This section is from the "The Fruit Manual; Containing The Descriptions and synonymes of the fruits and fruit trees commonly met with in the gardens & orchards of Great Britain, with selected lists of those most worthy of cultivation" book, by Robert Hogg. Also available from Amazon: The Fruit Manual
These are grown mainly for ornament. Their fruit, being generally very highly or delicately coloured, contribute to the decoration of shrubberies in the autumn; while their flowers make them gay with blossoms in the spring. But there arc some of the varieties which, besides being ornamental, are also very useful for preserving. Of these, the following are the most esteemed:—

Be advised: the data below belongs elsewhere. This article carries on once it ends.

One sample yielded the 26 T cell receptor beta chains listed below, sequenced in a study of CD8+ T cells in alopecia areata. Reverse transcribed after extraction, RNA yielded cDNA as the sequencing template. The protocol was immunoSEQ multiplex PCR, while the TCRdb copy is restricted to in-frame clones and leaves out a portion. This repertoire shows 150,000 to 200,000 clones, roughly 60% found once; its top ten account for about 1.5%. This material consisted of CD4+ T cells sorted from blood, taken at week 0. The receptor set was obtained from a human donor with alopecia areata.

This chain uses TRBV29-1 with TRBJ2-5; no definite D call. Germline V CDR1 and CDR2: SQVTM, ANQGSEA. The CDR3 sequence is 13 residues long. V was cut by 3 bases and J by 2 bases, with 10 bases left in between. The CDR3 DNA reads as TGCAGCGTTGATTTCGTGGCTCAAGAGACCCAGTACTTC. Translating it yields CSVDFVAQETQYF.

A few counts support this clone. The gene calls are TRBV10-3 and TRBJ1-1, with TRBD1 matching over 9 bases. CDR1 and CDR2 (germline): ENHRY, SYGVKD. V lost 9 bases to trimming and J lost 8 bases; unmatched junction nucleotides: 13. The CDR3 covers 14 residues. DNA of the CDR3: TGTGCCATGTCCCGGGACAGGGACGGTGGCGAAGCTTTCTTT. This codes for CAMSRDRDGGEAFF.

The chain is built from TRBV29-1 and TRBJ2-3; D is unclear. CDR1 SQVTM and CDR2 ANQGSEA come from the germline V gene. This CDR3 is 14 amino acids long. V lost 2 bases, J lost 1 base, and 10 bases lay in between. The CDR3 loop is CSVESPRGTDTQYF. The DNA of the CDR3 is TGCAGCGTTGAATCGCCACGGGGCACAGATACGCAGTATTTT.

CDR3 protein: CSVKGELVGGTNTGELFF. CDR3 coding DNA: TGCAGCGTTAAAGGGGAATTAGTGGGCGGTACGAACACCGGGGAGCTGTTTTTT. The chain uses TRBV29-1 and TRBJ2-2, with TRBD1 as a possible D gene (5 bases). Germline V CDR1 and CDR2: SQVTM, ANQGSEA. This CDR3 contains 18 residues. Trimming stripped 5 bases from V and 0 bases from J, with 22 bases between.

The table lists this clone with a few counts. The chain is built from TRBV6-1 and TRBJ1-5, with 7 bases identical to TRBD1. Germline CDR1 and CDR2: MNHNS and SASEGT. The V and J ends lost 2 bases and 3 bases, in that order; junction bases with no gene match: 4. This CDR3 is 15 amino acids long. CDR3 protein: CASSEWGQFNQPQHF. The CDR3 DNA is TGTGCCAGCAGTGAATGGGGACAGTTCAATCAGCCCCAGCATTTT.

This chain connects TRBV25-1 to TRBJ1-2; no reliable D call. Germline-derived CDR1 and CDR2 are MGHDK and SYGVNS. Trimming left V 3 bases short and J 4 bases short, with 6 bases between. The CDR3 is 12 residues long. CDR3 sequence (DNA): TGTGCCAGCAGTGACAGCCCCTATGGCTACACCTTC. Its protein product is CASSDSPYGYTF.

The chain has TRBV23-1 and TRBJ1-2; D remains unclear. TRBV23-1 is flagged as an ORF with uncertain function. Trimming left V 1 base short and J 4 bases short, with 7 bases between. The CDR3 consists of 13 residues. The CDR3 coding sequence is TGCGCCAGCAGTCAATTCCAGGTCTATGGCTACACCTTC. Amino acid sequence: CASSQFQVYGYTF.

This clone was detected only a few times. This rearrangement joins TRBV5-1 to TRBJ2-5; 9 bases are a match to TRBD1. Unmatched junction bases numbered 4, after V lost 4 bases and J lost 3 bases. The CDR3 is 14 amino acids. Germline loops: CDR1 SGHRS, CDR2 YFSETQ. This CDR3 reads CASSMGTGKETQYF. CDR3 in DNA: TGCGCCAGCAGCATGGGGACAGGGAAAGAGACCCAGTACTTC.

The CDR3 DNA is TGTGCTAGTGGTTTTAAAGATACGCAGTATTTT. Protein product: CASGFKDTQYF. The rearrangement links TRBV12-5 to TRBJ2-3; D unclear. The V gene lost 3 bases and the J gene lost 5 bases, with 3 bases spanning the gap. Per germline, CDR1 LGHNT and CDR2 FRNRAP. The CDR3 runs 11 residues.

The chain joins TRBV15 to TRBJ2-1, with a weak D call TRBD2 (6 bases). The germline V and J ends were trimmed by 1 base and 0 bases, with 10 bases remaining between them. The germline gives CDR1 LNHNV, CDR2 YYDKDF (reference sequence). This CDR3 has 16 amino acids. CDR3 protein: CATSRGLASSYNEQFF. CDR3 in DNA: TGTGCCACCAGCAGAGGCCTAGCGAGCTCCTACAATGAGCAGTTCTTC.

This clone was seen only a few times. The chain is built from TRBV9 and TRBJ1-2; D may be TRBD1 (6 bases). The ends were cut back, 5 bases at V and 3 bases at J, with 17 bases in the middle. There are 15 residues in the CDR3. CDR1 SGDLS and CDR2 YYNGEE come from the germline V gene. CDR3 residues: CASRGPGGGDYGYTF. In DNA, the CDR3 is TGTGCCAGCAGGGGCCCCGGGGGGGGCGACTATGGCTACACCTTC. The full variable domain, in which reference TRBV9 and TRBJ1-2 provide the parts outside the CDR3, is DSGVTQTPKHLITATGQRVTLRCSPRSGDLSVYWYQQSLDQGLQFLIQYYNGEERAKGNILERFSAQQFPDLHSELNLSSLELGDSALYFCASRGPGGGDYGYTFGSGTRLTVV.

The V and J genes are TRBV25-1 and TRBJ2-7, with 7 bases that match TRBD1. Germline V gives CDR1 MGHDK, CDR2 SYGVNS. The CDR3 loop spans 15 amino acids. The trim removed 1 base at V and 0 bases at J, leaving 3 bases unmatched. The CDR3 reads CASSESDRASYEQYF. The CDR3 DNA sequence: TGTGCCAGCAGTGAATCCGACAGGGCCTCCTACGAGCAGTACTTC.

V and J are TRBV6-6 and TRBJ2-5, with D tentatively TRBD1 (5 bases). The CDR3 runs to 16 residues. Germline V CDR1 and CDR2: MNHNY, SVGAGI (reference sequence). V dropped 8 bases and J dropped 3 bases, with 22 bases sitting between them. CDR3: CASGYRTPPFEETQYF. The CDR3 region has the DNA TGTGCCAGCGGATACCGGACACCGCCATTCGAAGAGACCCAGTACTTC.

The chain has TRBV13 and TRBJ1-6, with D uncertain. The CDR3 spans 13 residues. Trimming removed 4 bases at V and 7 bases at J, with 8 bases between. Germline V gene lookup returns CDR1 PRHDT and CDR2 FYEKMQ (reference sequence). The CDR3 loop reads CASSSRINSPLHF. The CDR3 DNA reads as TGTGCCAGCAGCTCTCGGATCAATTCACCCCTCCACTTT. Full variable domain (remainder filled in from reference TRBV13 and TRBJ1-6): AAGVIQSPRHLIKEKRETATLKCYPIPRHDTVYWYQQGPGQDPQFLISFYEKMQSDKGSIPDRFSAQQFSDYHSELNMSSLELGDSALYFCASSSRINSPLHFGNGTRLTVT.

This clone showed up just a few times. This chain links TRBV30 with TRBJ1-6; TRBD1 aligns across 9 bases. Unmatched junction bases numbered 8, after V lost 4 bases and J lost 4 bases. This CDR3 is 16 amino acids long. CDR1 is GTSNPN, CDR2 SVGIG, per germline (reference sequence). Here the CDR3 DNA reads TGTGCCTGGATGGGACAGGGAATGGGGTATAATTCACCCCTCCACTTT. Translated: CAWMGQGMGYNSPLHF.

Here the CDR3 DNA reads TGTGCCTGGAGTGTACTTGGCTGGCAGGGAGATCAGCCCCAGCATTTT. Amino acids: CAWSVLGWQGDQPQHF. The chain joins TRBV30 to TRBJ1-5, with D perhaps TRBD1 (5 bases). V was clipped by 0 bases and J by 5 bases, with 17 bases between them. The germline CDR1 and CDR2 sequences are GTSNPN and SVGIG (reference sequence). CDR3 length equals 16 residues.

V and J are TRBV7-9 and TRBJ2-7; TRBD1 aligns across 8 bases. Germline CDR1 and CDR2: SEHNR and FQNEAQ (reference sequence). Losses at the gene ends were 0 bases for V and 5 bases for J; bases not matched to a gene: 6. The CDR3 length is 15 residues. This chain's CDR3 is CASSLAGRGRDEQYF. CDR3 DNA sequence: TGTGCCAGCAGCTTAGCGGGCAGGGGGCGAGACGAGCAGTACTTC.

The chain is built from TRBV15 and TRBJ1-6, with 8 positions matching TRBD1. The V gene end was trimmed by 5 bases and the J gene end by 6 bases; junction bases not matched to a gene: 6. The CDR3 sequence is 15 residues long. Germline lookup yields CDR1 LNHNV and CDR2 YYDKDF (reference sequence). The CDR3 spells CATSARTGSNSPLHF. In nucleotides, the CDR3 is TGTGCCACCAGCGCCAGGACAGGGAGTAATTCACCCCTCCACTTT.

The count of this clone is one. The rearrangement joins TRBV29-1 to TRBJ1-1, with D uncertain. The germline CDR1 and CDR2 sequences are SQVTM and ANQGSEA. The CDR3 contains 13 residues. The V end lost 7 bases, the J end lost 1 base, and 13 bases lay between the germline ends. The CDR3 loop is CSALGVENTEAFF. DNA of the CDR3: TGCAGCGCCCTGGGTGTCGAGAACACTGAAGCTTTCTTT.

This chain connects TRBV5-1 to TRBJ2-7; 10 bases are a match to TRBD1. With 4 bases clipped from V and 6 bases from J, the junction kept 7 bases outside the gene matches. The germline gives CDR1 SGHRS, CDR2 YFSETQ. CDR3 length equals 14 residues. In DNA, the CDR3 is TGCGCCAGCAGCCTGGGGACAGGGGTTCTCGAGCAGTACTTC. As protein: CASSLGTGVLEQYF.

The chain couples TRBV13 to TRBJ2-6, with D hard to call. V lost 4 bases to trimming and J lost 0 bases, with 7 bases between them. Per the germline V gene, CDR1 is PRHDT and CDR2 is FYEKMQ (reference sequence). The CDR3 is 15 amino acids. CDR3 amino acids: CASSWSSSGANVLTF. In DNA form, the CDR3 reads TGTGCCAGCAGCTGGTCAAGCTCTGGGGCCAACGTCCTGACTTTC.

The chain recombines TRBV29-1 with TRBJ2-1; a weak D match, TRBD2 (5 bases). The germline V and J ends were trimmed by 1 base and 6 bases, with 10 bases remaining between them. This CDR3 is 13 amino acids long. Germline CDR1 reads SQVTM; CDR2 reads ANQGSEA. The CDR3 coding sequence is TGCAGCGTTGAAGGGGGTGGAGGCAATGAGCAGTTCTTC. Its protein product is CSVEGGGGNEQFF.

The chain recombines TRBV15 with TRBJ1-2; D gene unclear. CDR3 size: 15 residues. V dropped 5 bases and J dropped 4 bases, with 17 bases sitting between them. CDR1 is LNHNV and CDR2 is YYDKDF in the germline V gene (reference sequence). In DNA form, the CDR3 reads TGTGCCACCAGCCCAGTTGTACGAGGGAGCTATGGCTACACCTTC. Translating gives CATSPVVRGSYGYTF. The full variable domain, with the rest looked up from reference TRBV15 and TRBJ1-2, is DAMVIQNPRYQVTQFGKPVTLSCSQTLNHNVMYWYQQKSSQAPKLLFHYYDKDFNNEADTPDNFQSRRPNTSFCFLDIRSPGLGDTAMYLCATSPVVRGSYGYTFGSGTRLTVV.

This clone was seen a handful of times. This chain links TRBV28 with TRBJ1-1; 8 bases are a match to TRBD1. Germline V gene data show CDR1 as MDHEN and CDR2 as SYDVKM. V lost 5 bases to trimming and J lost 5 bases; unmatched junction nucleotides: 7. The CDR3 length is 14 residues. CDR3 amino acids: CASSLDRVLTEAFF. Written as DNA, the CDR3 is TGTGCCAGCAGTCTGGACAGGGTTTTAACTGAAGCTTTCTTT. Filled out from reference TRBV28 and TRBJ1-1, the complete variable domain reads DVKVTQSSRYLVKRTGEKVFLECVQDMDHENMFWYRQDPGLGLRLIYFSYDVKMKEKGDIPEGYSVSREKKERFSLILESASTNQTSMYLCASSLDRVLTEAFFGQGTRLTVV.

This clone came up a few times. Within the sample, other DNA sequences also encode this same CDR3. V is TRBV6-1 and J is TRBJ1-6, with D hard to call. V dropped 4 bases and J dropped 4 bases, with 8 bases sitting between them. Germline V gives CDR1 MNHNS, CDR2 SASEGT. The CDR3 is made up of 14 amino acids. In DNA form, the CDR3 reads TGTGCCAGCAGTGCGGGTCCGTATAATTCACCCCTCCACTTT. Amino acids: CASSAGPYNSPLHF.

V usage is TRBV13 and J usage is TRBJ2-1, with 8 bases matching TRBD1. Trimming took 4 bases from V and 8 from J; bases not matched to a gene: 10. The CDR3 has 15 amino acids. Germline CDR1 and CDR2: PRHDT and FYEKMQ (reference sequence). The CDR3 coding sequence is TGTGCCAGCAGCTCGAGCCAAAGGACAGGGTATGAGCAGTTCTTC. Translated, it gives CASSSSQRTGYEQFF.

Cherry Crab (Cherry Apple; Scarlet Siberian).— Very small, the size and colour of a cherry, roundish, oblong, flat at the ends, of a bright shining scarlet colour, with the appearance as if it had been varnished. Stalk very long and slender. Eye small. Flesh crisp, with a fine agreeable acidity. Used for preserving. September and October.
Royal Charlotte.—Medium sized, ovate. Skin of a delicate waxen yellow, tinged with red all over, but covered with a dark red cheek next the sun. Eye with long, pointed segments, and moderately sunk. Stalk slender, an inch long. Flesh white, very tender, with a fine, agreeable acidity. September and October.
Siberian (Yellow Siberian). — Small, conical. Skin waxen yellow in the shade, and streaked with red next the sun. Eye large and protruding, closed. Flesh briskly acid. September and October.
Transparent. — Below medium size, oblate. Skin yellowish white, and waxen-like. Eye with very long and spreading segments, sunk. Stalk long and slender. Flesh translucent, opaline, with a brisk and agreeable acidity. October.